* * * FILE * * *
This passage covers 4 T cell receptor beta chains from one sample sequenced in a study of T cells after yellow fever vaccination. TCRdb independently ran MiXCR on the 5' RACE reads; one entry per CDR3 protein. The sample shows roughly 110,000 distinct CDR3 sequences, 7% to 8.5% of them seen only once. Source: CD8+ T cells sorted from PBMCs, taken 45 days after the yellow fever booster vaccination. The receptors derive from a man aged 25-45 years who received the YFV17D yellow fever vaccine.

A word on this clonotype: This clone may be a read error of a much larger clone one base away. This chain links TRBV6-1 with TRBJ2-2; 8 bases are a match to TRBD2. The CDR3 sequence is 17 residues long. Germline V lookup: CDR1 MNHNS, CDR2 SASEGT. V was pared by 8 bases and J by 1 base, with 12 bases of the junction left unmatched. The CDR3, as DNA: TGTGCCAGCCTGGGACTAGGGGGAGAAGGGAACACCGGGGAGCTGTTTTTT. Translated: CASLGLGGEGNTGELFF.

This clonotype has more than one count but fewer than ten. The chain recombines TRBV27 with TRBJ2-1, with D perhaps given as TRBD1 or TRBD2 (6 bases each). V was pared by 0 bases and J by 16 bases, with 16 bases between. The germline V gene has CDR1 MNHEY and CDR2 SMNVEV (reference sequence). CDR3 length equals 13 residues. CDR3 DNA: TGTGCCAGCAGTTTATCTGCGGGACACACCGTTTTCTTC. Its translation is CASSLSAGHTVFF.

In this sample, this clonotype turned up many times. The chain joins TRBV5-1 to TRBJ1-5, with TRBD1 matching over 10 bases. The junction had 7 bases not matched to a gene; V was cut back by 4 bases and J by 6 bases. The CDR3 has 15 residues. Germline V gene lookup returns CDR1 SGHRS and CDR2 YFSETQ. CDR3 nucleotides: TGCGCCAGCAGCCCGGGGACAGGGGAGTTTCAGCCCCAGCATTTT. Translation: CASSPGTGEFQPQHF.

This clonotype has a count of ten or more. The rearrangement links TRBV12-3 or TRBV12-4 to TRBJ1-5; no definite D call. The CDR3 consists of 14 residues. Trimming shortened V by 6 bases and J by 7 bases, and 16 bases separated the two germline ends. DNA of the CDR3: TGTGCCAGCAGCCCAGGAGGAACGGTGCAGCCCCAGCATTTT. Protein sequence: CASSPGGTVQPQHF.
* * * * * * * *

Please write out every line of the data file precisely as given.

This passage covers 4 T cell receptor beta chains from one sample sequenced in a study of T cells after yellow fever vaccination. TCRdb independently ran MiXCR on the 5' RACE reads; one entry per CDR3 protein. The sample shows roughly 110,000 distinct CDR3 sequences, 7% to 8.5% of them seen only once. Source: CD8+ T cells sorted from PBMCs, taken 45 days after the yellow fever booster vaccination. The receptors derive from a man aged 25-45 years who received the YFV17D yellow fever vaccine.

A word on this clonotype: This clone may be a read error of a much larger clone one base away. This chain links TRBV6-1 with TRBJ2-2; 8 bases are a match to TRBD2. The CDR3 sequence is 17 residues long. Germline V lookup: CDR1 MNHNS, CDR2 SASEGT. V was pared by 8 bases and J by 1 base, with 12 bases of the junction left unmatched. The CDR3, as DNA: TGTGCCAGCCTGGGACTAGGGGGAGAAGGGAACACCGGGGAGCTGTTTTTT. Translated: CASLGLGGEGNTGELFF.

This clonotype has more than one count but fewer than ten. The chain recombines TRBV27 with TRBJ2-1, with D perhaps given as TRBD1 or TRBD2 (6 bases each). V was pared by 0 bases and J by 16 bases, with 16 bases between. The germline V gene has CDR1 MNHEY and CDR2 SMNVEV (reference sequence). CDR3 length equals 13 residues. CDR3 DNA: TGTGCCAGCAGTTTATCTGCGGGACACACCGTTTTCTTC. Its translation is CASSLSAGHTVFF.

In this sample, this clonotype turned up many times. The chain joins TRBV5-1 to TRBJ1-5, with TRBD1 matching over 10 bases. The junction had 7 bases not matched to a gene; V was cut back by 4 bases and J by 6 bases. The CDR3 has 15 residues. Germline V gene lookup returns CDR1 SGHRS and CDR2 YFSETQ. CDR3 nucleotides: TGCGCCAGCAGCCCGGGGACAGGGGAGTTTCAGCCCCAGCATTTT. Translation: CASSPGTGEFQPQHF.

This clonotype has a count of ten or more. The rearrangement links TRBV12-3 or TRBV12-4 to TRBJ1-5; no definite D call. The CDR3 consists of 14 residues. Trimming shortened V by 6 bases and J by 7 bases, and 16 bases separated the two germline ends. DNA of the CDR3: TGTGCCAGCAGCCCAGGAGGAACGGTGCAGCCCCAGCATTTT. Protein sequence: CASSPGGTVQPQHF.